To nobody’s great surprise, the dam has broken at Everton and Frank Lampard – a contentious appointment to begin with – has been relieved of his duties. Aged 44, the midfielder who was renowned for his ruthlessly efficient on-pitch performances is mirroring that as a manager, by making his way through coaching jobs at such a rate that he might have speedrun the average manager’s career by the time he turns 50. As Everton’s attention turns to looking for the next saviour, the post-mortem will now begin on why Lampard was not the answer they were looking for.
Everton has gone through a large field of managers in recent years, with Champions League winners such as Carlo Ancelotti and Rafael Benitez mixed in with more speculative appointments like Ronald Koeman and Lampard himself. While any new manager will need to overcome a sense of doom around the club that will have bettors at 1xbet PH backing the Toffees to go down, it is worth considering why Lampard never quite cut the mustard on Merseyside, and what Everton as a club needs to learn from this misadventure.
There’s no track record to speak of
When a team in Everton’s situation hires a boss with a team like Chelsea on their CV, it can look like an ambitious appointment. However, Lampard really hasn’t achieved very much as a manager in his stints at Derby and in London. His first season at Stamford Bridge had some high points, as he brought youth players into the first team (not through choice but due to a transfer embargo), and those players are still key members of the first team there. Results wise, though, Chelsea achieved diminishing returns particularly on the defensive side of things, where they kept showing frailties in bigger matches. At Derby, meanwhile, he was backed financially above what most Championship clubs could muster; he finished sixth.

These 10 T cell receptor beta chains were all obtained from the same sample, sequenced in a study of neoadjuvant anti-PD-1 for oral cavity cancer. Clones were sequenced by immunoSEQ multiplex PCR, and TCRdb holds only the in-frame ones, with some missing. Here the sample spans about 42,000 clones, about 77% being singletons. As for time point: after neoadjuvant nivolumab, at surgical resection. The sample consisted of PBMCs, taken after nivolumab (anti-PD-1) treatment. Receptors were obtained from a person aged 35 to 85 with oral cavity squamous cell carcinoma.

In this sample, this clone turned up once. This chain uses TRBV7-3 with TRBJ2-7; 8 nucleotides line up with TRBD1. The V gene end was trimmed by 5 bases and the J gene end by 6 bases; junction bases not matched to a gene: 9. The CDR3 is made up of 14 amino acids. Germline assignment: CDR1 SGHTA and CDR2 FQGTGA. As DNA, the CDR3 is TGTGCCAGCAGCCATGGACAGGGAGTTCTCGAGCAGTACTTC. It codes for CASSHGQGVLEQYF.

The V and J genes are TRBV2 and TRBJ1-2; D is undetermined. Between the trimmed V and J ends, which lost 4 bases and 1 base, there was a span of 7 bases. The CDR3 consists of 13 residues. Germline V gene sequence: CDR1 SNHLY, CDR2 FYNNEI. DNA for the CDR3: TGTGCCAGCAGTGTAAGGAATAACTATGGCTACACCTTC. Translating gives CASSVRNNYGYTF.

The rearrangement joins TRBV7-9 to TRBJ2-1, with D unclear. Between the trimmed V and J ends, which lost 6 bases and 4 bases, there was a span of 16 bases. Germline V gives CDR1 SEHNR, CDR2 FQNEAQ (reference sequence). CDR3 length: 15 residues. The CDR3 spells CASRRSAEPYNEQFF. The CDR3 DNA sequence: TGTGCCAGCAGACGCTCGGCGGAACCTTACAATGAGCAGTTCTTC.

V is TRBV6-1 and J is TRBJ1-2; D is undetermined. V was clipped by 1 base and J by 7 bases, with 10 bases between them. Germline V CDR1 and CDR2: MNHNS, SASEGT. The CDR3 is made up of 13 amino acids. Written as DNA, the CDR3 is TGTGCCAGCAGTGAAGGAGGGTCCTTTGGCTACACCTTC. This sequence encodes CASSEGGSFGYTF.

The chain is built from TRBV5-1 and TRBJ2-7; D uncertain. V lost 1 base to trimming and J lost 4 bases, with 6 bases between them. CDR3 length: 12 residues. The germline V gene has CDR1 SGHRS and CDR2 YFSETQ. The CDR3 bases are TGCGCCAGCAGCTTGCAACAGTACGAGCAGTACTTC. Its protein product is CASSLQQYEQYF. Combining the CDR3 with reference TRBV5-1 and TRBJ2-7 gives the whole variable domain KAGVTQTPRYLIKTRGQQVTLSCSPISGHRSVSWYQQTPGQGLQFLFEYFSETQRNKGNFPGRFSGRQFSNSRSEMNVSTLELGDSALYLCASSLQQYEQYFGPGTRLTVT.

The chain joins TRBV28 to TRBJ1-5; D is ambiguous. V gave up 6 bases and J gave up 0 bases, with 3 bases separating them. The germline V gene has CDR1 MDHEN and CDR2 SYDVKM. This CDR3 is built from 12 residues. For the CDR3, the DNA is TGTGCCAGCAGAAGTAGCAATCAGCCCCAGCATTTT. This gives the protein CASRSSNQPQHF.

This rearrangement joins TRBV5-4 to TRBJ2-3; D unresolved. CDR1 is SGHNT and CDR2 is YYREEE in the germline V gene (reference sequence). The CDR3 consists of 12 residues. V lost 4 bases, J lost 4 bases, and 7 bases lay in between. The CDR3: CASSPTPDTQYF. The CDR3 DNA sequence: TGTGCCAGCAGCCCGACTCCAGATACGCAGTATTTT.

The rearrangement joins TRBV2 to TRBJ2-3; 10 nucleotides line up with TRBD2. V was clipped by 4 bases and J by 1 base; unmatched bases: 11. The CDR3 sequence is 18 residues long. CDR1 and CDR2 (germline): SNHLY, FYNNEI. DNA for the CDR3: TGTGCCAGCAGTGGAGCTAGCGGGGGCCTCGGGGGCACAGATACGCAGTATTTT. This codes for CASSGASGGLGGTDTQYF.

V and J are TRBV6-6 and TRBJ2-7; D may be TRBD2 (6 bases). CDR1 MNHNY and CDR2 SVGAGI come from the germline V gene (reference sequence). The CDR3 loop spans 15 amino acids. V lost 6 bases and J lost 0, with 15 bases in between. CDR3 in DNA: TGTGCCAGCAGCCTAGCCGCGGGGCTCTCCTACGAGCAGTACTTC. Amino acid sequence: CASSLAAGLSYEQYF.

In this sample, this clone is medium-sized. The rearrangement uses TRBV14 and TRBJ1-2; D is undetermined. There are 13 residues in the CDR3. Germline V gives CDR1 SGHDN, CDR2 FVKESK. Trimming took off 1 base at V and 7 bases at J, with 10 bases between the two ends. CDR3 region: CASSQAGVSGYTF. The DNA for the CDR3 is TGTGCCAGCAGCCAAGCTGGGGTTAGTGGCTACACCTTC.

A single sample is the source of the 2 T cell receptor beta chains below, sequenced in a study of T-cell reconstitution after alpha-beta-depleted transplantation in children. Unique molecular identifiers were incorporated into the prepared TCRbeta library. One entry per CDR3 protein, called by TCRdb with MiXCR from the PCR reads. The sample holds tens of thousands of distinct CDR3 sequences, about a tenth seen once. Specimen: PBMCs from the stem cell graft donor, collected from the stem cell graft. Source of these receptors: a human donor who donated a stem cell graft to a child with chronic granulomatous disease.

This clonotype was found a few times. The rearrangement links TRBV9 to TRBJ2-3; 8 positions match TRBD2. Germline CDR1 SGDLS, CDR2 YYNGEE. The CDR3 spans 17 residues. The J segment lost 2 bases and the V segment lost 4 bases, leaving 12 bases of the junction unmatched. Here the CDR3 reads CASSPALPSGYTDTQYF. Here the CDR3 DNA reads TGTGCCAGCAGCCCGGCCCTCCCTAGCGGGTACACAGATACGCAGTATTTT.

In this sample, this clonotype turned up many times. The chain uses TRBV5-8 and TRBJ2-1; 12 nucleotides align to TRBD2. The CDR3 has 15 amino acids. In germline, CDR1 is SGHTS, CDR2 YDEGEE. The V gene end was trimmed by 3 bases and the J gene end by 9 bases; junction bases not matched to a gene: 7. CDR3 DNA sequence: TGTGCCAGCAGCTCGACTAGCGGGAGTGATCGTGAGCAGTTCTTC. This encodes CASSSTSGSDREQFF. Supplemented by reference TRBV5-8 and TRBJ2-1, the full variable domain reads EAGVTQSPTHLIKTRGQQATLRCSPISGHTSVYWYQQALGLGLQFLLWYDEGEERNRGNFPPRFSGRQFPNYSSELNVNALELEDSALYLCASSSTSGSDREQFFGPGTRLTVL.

Many fans were unconvinced
There will be no shortage of Everton fans who, if they weren’t so concerned about the Premier League status of the club, could tell everyone “I told you so”. In truth, Lampard wasn’t a wildly popular appointment in the first place, though he won some over with decent performances to get out of the relegation mix. It shouldn’t be forgotten, though, that they weren’t in the relegation spots when he arrived. Although few if any Blues regretted the departure of Rafael Benitez, a more popular appointment would have been Graham Potter, Rudi Garcia or, if recent England internationals were the selection pool, Wayne Rooney – who has shown an ability to take on a struggling side without blaming the players.
The rot goes deeper than the dugout
As easy and popular as it may be to lay Everton’s current predicament at the door of Lampard, the short-termist approach of the board has been concerning for some time now. Each new manager comes in, wins some early games and looks to have turned the club around. The ability of the club to recruit in the right areas is in doubt, and as a result every new manager is tasked with a rebuilding job they never complete. Whoever comes in next, the board needs to acknowledge that any fix needs to be more than short term and, even if it means relegation in the immediate future, the club needs to think more than one season ahead.
Sports journalist, content writer and passionate football lover.